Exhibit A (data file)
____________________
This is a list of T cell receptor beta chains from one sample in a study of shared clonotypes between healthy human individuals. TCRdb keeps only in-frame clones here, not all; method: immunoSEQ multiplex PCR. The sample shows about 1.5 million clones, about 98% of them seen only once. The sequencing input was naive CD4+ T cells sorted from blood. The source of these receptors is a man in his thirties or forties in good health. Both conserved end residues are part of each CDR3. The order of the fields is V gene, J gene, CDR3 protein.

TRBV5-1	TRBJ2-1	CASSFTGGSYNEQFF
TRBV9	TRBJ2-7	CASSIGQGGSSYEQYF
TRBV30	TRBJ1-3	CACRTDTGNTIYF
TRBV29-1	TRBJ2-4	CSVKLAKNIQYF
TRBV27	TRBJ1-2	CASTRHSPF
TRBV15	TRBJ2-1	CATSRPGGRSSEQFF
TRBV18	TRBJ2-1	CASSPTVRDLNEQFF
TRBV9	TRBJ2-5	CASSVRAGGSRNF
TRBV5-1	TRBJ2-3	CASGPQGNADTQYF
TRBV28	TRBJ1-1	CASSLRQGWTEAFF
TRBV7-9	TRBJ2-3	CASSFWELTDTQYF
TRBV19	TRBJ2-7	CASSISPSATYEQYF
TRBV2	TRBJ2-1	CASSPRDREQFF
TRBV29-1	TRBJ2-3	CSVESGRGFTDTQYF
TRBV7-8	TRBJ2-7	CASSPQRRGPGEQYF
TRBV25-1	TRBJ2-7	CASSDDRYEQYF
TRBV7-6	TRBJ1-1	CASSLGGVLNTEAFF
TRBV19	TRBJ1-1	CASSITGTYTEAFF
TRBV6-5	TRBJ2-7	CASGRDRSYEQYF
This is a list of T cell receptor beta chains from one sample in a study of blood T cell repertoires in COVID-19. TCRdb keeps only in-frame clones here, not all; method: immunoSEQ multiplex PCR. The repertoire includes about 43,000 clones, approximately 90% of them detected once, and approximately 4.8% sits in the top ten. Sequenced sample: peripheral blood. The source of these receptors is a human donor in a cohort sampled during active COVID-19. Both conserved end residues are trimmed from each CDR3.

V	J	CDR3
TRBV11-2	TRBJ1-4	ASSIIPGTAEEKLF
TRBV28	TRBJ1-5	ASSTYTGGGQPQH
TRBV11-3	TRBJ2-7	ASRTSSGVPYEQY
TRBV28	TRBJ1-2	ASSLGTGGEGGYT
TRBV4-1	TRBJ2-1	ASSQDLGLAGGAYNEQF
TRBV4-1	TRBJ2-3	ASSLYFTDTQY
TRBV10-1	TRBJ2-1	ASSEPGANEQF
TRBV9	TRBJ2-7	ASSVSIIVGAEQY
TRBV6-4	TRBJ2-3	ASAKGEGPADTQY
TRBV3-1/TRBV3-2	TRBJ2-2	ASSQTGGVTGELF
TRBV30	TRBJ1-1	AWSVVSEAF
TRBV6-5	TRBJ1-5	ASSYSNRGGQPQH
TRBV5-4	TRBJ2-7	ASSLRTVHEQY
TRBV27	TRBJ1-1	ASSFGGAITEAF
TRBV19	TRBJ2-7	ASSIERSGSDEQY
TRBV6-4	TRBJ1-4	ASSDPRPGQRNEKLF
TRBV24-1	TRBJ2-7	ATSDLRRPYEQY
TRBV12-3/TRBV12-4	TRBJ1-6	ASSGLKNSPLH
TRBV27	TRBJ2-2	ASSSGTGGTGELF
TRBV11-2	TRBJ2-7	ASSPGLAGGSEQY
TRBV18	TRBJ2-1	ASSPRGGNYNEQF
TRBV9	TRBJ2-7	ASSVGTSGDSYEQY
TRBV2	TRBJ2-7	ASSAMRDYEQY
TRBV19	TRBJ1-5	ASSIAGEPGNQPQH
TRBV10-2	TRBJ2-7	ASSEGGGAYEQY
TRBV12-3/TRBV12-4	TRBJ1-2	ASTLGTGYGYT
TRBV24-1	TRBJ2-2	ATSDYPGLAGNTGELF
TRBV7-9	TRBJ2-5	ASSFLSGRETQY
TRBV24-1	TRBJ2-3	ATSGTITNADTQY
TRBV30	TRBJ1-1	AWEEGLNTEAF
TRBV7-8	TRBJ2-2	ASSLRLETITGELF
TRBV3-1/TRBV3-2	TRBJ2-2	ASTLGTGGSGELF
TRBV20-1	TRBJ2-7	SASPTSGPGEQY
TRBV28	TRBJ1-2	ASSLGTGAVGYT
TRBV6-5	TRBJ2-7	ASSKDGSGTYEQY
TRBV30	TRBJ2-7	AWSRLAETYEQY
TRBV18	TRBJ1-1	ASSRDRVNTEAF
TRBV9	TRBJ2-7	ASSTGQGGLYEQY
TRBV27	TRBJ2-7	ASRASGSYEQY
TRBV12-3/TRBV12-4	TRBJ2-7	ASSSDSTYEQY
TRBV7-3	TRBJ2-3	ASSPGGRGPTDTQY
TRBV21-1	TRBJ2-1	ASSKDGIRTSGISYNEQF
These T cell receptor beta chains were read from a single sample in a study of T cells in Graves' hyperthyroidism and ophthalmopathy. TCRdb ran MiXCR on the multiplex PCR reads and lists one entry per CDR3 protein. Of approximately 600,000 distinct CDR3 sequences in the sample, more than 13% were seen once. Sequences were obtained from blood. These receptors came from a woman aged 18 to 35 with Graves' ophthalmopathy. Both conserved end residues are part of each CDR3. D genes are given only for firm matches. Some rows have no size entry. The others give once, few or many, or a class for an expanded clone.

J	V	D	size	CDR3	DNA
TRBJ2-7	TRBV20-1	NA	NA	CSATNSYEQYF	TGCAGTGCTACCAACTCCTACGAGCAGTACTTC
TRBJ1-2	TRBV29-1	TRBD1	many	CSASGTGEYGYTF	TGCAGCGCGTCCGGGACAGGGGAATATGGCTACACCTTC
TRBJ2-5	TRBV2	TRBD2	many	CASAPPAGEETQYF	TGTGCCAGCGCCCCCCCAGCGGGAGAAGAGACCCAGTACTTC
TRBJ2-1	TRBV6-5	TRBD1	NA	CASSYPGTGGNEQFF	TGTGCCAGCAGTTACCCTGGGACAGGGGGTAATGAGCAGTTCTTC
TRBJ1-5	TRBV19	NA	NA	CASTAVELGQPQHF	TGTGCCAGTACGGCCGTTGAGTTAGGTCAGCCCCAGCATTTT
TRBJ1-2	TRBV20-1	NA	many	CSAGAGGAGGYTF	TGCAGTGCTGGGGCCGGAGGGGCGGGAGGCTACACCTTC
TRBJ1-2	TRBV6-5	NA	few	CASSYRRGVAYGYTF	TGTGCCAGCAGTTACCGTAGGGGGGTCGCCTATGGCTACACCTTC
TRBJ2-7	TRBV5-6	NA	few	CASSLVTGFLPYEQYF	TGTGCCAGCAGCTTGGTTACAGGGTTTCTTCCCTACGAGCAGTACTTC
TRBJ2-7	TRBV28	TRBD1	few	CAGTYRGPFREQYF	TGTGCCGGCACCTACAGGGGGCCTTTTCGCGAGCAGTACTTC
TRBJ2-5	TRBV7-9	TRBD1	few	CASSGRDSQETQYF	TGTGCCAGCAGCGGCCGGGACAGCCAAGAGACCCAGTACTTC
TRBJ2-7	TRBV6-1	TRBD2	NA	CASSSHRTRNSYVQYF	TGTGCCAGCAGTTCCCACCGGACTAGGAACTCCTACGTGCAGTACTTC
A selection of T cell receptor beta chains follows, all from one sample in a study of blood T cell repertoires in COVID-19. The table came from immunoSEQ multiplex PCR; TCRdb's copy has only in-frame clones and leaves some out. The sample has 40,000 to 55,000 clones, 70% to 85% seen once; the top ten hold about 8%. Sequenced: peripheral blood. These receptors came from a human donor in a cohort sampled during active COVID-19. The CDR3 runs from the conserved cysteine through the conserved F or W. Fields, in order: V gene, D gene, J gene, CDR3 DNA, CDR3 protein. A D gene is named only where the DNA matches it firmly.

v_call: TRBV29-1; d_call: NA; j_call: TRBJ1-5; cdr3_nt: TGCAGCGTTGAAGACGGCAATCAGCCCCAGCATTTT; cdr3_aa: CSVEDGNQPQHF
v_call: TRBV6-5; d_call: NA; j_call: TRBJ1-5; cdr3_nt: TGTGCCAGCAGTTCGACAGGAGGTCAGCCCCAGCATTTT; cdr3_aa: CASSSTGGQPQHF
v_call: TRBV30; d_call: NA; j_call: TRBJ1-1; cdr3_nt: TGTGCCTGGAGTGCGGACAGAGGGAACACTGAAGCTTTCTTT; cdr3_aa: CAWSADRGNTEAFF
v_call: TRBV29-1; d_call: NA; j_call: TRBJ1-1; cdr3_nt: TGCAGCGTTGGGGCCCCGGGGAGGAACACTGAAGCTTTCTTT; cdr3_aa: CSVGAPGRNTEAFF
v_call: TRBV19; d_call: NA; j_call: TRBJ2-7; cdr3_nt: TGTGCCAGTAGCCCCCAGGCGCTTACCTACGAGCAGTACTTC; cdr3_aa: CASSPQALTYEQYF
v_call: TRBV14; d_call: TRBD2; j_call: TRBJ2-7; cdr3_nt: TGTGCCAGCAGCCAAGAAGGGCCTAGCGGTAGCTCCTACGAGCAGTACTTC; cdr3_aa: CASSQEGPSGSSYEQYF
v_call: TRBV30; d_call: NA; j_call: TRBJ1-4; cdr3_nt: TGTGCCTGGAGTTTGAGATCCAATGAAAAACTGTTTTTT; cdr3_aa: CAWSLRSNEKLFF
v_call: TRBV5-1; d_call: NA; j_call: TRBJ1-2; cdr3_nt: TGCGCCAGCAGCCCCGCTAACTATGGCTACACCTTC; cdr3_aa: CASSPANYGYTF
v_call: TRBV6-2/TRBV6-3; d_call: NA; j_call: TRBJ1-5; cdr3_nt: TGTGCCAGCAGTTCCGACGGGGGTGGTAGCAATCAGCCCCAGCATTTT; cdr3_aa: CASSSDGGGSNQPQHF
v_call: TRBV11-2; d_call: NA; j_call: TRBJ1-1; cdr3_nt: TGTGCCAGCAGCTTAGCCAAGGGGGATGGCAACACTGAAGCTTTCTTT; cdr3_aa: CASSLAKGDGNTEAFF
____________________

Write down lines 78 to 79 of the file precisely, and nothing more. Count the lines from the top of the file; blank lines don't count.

A selection of T cell receptor beta chains follows, all from one sample in a study of blood T cell repertoires in COVID-19. The table came from immunoSEQ multiplex PCR; TCRdb's copy has only in-frame clones and leaves some out. The sample has 40,000 to 55,000 clones, 70% to 85% seen once; the top ten hold about 8%. Sequenced: peripheral blood. These receptors came from a human donor in a cohort sampled during active COVID-19. The CDR3 runs from the conserved cysteine through the conserved F or W. Fields, in order: V gene, D gene, J gene, CDR3 DNA, CDR3 protein. A D gene is named only where the DNA matches it firmly.

v_call: TRBV29-1; d_call: NA; j_call: TRBJ1-5; cdr3_nt: TGCAGCGTTGAAGACGGCAATCAGCCCCAGCATTTT; cdr3_aa: CSVEDGNQPQHF